Early morning in advanced basecamp. The East Face of Baruntse is visible behind the Mountain hardwear tents.
Josh Butson covers ground on the morraine leading to basecamp and finds this beach.
The crew hiking up,over sround through and under ridges along the uncharted morraine to advanced basecamp.
Imagine the outer shell of a golfball laid out flat, running for miles and placed in between two angled walls of rock and dust that melt in front of your eyes and drop boulders from 600′ above at 60 mph. Now navigate this dimpled surface hopping from one ridge to another staying away from the walls. Each lowpoint is filled with ice cold glacial meltwater…or is a sinkhole. This a dynamic landscape constantly shifting and moving,each ridge is not always passable,sharp fins of ice and teetering one ton boulders render most impassable. Now do this for six hours. Sound like a video game? You’ve just reached advanced bascamp!
We’re taking it easy here at 17,500′ advanced basecamp today. When the rest of our gear arrives we will begin climbing…finally. Just getting close is a great feeling. The East face is quite active, wisdom put us here to observe and chart the safest path. We must look and listen before we commit. Thunderous masses of ice cascade down the mountain at any time,we have to know where they are going before we know exactly where we go.
We will likely begin by climbing a 20,000′ peak just above us and then suss out the access on the East ridge to get to the NE face. Sometime in the next two weeks we will summit! For new photos of our position,check out wwwskithehimalayas.com Live the dream,
The gentle hiss of propane stirs over the cries of ravens and the mumbles of our cook staff. I’m up early,warm and cozy in mind and body…it is a real rest day. I don’t take many of these but now that we know where we are and what the mountain looks like, I can rest.
The last two days were supposed to be somewhat restful but I’m a Himalayan climber, 7 years in, it’s in my DNA. When these mountains surround me I’m basically helpless, I see them and I go to them. Breathing hard doesn’t even register to me any more…nor do the countless times I stumble through uneven shifting blocks tilted in sand,produced by nothing more than the gaping stare stuck on my face while joyfully staring upward. The Himalaya will do that to anyone, I caution you to wear boots if you visit.
The first “rest” day, I took a short jog into a valley on our map that appeared to lead to a saddle that would allow us to pop up and over to Baruntse around Peak 4. Yea, it does, but you have to climb over some pretty steep technical ground and the peaks aren’t pretty or fun looking. This was a valley I had hoped would give us access back to the basecamp where we currently sit, after the summit. Doesn’t look like a fun or efficient ski descent and would likely wipe out half the vertical we were hoping to ski. So I was wrong. A second “rest” day led me alone and across the valley on a tired but persistent quest to figure out our routes and access.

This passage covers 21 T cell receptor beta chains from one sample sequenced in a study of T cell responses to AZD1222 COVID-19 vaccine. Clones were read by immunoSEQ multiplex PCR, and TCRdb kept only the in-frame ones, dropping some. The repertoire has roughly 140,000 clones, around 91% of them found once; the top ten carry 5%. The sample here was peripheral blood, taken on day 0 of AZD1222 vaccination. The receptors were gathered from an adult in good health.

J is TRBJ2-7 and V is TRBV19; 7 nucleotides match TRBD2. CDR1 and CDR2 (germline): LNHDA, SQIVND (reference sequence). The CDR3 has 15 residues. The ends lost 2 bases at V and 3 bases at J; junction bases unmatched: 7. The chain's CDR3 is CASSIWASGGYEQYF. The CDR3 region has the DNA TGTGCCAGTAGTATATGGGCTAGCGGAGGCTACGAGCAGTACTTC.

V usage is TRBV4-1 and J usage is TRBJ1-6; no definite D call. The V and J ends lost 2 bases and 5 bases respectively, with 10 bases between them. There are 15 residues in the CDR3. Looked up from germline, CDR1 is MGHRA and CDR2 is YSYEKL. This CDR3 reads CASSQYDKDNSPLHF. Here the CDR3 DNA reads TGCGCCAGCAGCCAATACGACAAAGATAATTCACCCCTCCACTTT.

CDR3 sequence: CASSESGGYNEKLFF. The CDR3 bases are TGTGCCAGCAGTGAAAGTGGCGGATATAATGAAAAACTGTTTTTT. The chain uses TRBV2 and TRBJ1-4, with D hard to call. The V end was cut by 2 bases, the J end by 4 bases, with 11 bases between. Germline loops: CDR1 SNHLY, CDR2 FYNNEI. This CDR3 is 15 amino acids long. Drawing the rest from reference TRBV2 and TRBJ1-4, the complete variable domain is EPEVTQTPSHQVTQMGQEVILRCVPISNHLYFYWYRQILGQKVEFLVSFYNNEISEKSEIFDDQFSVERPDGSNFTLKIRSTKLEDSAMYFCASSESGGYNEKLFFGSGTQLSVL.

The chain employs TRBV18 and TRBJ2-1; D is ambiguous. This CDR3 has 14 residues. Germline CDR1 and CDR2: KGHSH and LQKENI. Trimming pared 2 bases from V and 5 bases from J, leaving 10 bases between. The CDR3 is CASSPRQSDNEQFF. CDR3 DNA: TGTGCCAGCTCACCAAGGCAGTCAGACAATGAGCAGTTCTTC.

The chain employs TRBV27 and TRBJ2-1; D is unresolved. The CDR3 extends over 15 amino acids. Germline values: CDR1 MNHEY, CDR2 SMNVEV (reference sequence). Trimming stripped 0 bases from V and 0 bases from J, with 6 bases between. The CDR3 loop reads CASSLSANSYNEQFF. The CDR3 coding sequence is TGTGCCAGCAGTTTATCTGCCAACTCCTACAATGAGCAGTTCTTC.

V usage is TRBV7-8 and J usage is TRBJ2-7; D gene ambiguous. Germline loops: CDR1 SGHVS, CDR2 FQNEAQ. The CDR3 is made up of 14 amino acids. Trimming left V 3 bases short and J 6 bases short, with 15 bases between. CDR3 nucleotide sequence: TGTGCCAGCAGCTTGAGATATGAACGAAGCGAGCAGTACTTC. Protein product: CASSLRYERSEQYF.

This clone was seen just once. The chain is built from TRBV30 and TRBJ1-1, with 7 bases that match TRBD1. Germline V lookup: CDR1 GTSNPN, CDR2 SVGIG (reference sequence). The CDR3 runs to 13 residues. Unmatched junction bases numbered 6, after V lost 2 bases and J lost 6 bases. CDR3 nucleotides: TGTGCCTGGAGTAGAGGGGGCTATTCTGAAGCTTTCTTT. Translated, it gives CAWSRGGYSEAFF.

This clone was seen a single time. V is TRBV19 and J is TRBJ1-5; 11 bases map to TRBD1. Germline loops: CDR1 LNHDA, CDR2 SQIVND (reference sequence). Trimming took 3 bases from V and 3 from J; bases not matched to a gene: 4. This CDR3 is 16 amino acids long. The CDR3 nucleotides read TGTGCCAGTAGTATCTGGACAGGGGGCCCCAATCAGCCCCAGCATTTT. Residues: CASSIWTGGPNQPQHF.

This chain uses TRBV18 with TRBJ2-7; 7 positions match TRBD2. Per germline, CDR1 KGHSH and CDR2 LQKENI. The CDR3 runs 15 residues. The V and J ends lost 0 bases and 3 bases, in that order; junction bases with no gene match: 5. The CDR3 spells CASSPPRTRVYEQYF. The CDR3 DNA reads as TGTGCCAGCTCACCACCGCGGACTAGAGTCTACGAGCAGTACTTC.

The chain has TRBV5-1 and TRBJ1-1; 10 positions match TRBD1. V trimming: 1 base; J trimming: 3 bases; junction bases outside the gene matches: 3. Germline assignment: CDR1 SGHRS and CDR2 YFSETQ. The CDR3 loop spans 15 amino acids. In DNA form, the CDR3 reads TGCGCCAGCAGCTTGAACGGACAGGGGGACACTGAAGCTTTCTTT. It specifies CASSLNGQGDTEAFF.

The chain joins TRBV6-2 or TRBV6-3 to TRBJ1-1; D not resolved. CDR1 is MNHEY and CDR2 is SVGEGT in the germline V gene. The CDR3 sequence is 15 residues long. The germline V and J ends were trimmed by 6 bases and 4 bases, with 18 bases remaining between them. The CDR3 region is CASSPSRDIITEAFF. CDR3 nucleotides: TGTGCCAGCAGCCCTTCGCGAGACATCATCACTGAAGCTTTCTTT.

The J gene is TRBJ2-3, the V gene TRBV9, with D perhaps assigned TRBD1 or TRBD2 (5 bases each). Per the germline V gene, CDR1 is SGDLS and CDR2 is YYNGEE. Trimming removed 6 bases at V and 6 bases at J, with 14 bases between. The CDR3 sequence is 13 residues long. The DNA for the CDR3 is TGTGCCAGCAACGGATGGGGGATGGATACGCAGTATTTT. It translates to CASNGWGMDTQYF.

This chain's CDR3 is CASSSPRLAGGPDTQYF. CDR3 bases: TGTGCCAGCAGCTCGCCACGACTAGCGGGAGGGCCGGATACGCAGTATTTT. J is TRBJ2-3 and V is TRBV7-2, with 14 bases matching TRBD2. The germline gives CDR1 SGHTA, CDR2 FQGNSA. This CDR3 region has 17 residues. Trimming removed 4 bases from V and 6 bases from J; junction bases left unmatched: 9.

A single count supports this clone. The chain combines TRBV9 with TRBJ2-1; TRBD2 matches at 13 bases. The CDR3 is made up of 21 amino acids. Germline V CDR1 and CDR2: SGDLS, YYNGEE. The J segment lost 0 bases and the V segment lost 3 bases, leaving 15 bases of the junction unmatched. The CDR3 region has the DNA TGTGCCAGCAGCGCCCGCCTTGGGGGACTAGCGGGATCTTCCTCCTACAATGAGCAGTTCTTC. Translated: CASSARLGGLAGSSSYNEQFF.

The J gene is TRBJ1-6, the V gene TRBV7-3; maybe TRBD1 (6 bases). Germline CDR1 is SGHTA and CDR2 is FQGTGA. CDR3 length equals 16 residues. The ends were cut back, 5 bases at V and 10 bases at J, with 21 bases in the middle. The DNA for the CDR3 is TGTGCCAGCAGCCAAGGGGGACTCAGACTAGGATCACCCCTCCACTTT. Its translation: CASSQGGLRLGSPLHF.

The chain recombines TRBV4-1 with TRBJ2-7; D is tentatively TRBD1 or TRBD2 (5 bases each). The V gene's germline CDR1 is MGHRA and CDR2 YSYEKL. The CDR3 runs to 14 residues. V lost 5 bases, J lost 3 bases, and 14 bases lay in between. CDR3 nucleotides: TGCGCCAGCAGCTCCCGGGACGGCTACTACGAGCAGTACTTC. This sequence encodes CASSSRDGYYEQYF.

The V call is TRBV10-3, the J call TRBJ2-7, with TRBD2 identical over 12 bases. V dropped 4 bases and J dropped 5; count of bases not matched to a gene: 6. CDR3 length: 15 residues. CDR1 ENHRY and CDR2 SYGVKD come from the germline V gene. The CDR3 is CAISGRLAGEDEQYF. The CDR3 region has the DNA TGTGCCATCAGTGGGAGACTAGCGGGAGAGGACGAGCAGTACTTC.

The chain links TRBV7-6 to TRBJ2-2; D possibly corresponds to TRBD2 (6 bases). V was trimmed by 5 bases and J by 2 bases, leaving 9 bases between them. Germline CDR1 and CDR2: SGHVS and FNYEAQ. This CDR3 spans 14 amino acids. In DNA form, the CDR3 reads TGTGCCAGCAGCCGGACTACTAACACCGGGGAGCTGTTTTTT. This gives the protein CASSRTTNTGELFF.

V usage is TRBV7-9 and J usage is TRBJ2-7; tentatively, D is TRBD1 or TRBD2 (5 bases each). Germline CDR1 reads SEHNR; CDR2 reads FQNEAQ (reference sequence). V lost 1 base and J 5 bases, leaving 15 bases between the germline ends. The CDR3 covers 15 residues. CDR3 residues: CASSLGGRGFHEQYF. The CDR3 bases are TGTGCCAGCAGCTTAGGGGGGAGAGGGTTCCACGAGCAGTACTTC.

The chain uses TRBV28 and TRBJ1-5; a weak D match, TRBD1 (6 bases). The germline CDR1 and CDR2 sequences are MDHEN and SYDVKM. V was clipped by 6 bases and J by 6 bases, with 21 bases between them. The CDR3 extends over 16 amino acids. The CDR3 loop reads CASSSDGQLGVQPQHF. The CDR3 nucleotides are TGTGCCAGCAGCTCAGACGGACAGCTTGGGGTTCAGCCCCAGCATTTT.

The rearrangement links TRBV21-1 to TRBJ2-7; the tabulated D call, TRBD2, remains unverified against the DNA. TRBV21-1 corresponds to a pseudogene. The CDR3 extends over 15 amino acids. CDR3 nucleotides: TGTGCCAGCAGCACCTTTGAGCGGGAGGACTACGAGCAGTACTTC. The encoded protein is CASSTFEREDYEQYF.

Climbing to Makalu advanced basecamp across valley was an adventurous experience. The 1/2 mile wide morraine that splits the valley is a jagged and rolling landscape that eats time. When we arrived, Josh and Jon decided it was best to stay there while I climbed to an 18,000′ spur and traversed a 2 mile long bench across the valley from Baruntse. Tired now from having moved everyday for 12 days,persitence and uncertainty drove each step forward; “Where would we go to climb these routes?” “Is any of it safe? So many thoughts crossed my mind as the one photo image I had and the three maps that mislead us this far slowly became memories replaced by the here and the now. More precisely defined as the East face of Baruntse.
Staring around the corner, tears mixed with sand streamed from my eyes in the constant gale and I could now see what no map or no photo could tell us. We are in for an even better and more fun time than I thought. Alone in the dusty environ I smiled a smile like many I’ve known. There is something so unbelievable and satisfying about tracing ones eyes on a mass that before was just a dream, a visionary project. I believed we would find a way to ski it, that’s why I put all my eggs in one basket this year…belief is big part of pioneering. The other part is showing up, if you actually show up, more often than not the steepness in the photos begins to become lower angle and this year, a real treat is awaiting our fresh tracks. I sure hoped it would, I laid my job, my retainers from sponsors and my time on the line…and now I can have that rest day…because I know what a photo couldn’t tell us, I know we can safely climb and ski a route on Baruntse. I’ve seen it, hell I’ve tasted the gritty granitic sand that blows from it’s faces.